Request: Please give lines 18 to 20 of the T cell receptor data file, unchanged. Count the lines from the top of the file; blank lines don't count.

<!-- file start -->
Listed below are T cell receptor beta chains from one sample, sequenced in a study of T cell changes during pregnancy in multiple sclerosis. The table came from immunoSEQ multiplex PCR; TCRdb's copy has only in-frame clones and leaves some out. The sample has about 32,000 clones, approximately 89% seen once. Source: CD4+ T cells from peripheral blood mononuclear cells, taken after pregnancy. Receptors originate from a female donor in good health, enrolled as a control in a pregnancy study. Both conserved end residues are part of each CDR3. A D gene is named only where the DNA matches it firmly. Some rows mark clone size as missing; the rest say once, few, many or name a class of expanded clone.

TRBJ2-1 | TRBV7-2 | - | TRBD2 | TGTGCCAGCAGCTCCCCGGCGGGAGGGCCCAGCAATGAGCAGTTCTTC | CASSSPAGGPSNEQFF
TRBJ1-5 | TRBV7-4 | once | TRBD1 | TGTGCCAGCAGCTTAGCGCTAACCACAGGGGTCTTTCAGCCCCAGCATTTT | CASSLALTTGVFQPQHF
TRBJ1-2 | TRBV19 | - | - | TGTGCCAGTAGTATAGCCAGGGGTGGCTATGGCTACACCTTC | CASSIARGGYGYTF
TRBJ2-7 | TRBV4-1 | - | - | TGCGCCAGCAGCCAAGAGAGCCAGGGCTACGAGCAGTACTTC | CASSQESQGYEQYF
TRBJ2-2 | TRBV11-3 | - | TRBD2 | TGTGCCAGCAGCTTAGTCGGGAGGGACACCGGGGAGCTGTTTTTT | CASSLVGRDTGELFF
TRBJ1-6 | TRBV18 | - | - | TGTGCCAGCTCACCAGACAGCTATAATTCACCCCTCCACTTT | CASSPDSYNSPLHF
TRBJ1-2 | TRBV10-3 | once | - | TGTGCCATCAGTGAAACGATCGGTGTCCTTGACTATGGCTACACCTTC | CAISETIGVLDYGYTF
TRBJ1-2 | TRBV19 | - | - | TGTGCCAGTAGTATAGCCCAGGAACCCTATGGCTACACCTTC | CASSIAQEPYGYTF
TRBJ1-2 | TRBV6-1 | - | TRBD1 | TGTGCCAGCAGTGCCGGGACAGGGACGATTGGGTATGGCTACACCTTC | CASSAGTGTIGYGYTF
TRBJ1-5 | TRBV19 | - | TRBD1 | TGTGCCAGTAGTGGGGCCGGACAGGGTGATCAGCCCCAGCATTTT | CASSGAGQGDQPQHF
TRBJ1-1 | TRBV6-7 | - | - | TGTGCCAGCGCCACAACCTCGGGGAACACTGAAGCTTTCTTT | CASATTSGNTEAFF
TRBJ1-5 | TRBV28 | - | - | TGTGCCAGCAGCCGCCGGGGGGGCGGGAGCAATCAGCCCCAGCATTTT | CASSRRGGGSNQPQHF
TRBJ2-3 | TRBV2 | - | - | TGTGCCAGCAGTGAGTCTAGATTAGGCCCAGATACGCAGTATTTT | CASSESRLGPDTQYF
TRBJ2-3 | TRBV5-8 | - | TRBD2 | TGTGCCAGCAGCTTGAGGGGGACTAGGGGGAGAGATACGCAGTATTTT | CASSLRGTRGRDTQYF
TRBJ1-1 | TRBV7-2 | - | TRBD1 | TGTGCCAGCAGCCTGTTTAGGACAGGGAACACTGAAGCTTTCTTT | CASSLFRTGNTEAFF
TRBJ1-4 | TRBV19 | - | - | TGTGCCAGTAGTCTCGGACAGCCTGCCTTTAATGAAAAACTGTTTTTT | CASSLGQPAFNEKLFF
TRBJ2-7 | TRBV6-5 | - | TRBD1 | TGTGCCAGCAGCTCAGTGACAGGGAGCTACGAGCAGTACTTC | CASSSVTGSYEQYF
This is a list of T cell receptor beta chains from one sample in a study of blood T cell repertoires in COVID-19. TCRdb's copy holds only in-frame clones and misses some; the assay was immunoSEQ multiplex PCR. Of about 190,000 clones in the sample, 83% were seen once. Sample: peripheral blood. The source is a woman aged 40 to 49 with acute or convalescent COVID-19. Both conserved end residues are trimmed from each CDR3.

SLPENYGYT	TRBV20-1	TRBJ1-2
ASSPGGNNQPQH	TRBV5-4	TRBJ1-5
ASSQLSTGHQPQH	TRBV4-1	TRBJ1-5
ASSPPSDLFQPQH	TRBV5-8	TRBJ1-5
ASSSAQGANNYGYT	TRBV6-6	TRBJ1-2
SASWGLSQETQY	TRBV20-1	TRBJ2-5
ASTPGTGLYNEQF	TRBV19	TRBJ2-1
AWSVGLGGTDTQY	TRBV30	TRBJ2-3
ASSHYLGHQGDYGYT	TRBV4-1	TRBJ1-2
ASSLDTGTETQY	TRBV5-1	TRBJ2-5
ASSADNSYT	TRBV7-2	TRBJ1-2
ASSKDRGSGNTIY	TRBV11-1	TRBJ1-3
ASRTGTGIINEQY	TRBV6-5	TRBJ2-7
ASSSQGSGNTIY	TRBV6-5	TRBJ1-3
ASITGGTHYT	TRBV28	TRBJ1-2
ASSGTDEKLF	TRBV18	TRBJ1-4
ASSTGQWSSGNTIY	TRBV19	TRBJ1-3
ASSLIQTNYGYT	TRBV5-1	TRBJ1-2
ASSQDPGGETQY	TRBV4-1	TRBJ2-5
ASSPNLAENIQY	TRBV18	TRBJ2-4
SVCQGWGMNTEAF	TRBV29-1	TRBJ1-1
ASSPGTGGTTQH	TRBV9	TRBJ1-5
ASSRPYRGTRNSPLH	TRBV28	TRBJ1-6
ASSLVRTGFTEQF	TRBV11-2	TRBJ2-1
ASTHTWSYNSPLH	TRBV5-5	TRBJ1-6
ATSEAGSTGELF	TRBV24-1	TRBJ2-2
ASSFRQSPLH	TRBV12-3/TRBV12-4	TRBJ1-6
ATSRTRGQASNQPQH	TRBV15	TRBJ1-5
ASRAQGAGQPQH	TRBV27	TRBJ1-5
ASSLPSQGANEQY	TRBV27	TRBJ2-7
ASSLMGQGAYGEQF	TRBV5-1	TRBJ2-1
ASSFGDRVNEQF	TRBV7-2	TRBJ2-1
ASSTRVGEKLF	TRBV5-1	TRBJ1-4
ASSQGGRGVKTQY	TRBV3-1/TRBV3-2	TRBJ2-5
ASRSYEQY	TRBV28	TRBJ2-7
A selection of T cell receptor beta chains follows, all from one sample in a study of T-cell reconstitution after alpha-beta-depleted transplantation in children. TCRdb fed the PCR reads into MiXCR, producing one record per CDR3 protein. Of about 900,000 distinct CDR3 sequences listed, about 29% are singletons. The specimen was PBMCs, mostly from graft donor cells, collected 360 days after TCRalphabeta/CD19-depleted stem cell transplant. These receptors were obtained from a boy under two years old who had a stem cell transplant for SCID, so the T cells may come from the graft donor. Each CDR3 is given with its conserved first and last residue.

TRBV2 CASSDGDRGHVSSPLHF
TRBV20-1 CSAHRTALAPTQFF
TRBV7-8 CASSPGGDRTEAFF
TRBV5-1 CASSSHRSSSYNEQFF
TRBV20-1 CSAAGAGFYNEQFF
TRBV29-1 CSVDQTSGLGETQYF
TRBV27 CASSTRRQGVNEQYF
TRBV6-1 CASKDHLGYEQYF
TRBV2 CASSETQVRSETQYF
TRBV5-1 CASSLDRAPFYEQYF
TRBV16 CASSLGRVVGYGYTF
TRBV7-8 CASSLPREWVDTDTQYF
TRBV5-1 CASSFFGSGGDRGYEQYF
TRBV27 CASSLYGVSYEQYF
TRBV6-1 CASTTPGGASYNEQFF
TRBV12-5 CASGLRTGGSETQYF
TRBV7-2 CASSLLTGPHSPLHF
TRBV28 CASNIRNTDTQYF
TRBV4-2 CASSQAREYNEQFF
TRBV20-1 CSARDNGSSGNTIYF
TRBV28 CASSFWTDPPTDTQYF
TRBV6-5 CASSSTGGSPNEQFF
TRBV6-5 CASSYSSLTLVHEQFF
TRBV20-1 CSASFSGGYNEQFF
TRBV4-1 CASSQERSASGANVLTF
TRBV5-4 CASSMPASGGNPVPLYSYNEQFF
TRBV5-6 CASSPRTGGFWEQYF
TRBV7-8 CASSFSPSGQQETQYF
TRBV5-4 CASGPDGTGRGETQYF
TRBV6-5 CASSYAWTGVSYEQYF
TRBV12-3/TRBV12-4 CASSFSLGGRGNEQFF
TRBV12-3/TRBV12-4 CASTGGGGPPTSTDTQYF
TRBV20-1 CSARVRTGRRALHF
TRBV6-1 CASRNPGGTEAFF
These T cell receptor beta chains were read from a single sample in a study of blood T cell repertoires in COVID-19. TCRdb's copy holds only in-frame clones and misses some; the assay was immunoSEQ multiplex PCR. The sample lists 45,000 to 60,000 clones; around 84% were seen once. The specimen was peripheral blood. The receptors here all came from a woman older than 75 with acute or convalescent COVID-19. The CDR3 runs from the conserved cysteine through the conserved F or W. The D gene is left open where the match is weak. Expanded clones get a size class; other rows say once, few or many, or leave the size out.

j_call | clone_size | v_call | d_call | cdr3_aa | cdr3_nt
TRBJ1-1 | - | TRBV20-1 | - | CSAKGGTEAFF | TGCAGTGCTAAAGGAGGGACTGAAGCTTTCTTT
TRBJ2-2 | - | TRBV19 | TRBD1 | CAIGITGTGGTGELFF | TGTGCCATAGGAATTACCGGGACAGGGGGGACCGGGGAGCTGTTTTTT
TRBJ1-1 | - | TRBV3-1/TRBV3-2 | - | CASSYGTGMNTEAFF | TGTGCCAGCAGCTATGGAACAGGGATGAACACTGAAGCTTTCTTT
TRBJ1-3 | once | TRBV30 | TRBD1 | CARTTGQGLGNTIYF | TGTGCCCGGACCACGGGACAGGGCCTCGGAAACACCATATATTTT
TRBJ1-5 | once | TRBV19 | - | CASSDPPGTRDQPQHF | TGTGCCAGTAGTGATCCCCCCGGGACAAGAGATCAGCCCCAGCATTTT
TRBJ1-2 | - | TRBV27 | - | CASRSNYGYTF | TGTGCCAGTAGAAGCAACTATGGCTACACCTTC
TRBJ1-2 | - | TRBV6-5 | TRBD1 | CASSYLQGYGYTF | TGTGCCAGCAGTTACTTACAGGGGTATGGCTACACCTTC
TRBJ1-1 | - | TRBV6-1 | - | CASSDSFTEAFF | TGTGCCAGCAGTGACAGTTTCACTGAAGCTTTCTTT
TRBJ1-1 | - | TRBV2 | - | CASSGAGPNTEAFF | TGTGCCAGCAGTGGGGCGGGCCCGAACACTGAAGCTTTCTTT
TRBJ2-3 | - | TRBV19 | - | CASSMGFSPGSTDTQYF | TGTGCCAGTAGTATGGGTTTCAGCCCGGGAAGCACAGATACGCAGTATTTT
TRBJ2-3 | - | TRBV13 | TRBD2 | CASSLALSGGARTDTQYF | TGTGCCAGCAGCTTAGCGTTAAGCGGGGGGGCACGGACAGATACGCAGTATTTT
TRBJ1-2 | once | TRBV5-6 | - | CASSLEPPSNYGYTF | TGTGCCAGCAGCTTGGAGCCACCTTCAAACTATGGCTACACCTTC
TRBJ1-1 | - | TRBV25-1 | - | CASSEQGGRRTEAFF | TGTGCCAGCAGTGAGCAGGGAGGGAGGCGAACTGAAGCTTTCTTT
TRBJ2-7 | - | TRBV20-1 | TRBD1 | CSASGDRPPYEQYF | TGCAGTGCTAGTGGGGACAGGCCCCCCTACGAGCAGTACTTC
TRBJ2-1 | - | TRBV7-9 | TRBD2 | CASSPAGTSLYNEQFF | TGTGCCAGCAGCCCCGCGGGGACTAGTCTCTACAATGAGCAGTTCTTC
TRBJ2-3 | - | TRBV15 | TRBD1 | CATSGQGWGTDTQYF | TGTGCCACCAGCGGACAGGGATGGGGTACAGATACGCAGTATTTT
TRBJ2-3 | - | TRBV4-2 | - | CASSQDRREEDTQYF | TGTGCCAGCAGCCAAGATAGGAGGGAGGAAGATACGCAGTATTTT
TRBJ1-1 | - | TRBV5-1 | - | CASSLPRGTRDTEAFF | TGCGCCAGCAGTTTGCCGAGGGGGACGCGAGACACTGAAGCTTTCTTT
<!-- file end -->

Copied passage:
TRBJ2-7 | TRBV6-5 | - | TRBD1 | TGTGCCAGCAGCTCAGTGACAGGGAGCTACGAGCAGTACTTC | CASSSVTGSYEQYF
This is a list of T cell receptor beta chains from one sample in a study of blood T cell repertoires in COVID-19. TCRdb's copy holds only in-frame clones and misses some; the assay was immunoSEQ multiplex PCR. Of about 190,000 clones in the sample, 83% were seen once. Sample: peripheral blood. The source is a woman aged 40 to 49 with acute or convalescent COVID-19. Both conserved end residues are trimmed from each CDR3.

SLPENYGYT	TRBV20-1	TRBJ1-2